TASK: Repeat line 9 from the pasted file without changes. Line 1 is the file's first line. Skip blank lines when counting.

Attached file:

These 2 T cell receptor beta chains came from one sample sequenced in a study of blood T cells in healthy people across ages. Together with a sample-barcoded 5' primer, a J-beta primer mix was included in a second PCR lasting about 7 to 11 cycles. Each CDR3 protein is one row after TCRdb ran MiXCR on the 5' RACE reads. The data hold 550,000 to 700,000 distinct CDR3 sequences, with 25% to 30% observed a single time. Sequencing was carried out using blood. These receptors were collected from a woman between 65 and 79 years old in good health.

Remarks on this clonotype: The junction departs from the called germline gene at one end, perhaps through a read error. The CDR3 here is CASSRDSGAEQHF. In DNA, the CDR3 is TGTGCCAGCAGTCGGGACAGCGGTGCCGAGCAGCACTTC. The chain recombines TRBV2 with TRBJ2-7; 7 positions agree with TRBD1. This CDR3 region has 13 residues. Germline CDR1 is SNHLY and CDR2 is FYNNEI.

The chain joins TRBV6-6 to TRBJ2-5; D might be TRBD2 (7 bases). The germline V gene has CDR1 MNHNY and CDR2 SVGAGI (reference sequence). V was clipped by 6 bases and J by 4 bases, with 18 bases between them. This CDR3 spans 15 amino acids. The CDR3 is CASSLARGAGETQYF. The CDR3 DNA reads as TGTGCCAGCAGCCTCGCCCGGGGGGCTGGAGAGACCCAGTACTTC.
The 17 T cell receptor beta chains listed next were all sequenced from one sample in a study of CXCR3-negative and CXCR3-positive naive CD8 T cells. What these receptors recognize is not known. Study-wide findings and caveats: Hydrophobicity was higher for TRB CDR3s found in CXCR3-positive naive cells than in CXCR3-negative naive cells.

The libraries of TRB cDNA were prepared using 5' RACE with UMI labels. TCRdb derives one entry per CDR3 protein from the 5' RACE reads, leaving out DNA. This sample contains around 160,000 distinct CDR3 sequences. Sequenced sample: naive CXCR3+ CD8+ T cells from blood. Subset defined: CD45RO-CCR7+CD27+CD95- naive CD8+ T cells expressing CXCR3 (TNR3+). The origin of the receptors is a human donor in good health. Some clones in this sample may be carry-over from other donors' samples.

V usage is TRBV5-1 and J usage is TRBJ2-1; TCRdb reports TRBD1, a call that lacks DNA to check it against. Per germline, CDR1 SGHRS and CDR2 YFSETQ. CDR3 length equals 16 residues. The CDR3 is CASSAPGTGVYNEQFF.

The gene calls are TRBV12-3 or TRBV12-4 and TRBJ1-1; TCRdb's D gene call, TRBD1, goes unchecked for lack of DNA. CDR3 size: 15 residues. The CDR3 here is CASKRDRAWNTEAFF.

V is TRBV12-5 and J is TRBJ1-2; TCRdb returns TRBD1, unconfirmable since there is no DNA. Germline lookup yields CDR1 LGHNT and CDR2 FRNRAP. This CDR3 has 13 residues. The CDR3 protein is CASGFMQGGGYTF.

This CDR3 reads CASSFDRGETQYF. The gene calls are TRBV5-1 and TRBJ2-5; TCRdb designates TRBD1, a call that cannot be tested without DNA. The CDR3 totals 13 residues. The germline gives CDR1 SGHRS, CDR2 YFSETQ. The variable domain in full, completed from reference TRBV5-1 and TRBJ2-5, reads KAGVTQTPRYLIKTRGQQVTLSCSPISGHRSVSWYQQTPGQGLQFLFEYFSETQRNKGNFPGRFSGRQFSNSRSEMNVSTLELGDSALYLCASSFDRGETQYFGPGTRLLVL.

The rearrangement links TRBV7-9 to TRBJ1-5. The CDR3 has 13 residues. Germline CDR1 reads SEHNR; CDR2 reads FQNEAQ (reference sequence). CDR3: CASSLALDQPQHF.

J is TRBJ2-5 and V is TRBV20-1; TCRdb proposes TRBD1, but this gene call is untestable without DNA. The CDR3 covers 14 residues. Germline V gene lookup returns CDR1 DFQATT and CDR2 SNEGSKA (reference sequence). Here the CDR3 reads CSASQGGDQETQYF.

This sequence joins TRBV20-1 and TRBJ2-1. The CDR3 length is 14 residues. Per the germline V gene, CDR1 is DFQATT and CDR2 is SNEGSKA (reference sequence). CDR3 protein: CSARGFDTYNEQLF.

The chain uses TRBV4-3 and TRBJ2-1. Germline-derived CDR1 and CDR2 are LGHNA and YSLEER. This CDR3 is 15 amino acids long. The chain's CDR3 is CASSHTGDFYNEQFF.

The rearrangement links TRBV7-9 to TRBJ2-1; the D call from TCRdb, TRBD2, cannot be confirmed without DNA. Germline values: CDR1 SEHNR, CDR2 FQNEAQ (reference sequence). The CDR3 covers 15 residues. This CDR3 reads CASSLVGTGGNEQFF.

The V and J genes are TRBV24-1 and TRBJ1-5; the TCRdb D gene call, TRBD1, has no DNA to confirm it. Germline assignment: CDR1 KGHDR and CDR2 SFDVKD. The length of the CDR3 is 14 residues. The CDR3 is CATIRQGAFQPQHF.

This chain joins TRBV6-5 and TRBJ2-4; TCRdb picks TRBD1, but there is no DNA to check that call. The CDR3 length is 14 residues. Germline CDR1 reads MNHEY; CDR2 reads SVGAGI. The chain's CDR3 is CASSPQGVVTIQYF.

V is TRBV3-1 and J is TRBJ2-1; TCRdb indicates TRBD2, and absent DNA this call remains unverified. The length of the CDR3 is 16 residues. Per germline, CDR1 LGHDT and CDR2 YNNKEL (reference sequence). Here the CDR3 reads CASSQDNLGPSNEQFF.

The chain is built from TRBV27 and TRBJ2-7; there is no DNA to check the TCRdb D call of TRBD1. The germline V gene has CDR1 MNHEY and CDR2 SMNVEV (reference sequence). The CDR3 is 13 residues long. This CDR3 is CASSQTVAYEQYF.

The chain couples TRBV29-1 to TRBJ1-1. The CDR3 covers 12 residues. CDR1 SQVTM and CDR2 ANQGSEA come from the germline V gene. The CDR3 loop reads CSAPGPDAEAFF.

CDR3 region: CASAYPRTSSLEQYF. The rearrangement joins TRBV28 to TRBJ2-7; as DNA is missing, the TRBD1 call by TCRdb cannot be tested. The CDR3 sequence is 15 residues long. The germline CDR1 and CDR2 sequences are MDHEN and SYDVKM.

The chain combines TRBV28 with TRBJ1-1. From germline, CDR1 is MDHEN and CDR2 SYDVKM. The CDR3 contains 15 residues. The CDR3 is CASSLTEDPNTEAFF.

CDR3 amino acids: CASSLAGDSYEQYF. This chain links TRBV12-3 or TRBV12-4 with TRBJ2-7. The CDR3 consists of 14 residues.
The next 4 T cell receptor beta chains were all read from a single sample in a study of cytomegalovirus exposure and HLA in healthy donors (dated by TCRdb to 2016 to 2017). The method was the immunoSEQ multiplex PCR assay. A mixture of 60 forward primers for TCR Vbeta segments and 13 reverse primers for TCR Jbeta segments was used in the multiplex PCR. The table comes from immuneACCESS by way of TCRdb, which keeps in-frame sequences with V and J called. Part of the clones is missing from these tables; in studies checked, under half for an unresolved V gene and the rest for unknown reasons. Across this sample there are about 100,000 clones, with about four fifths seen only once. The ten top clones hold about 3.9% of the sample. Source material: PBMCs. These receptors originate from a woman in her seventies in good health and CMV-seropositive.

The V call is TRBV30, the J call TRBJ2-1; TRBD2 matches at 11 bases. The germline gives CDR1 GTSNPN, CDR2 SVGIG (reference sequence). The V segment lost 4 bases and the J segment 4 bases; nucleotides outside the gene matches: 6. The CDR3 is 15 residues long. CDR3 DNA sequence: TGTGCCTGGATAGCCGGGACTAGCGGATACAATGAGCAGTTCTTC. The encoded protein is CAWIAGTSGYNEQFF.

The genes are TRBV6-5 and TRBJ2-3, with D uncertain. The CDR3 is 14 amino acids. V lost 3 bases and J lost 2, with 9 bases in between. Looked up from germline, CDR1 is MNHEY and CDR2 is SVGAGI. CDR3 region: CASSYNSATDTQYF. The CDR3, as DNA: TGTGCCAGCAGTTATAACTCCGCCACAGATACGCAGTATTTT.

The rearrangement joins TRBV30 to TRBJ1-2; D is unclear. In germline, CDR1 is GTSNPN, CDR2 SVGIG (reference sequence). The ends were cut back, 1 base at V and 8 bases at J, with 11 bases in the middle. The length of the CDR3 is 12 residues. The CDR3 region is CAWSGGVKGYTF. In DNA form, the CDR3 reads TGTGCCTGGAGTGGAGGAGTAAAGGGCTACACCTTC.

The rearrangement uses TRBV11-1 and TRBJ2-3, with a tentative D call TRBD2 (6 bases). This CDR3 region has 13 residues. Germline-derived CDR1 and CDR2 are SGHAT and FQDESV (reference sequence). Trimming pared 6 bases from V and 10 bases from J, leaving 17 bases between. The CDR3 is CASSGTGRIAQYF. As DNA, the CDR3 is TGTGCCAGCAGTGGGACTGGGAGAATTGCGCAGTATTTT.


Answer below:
This CDR3 reads CASSFDRGETQYF. The gene calls are TRBV5-1 and TRBJ2-5; TCRdb designates TRBD1, a call that cannot be tested without DNA. The CDR3 totals 13 residues. The germline gives CDR1 SGHRS, CDR2 YFSETQ. The variable domain in full, completed from reference TRBV5-1 and TRBJ2-5, reads KAGVTQTPRYLIKTRGQQVTLSCSPISGHRSVSWYQQTPGQGLQFLFEYFSETQRNKGNFPGRFSGRQFSNSRSEMNVSTLELGDSALYLCASSFDRGETQYFGPGTRLLVL.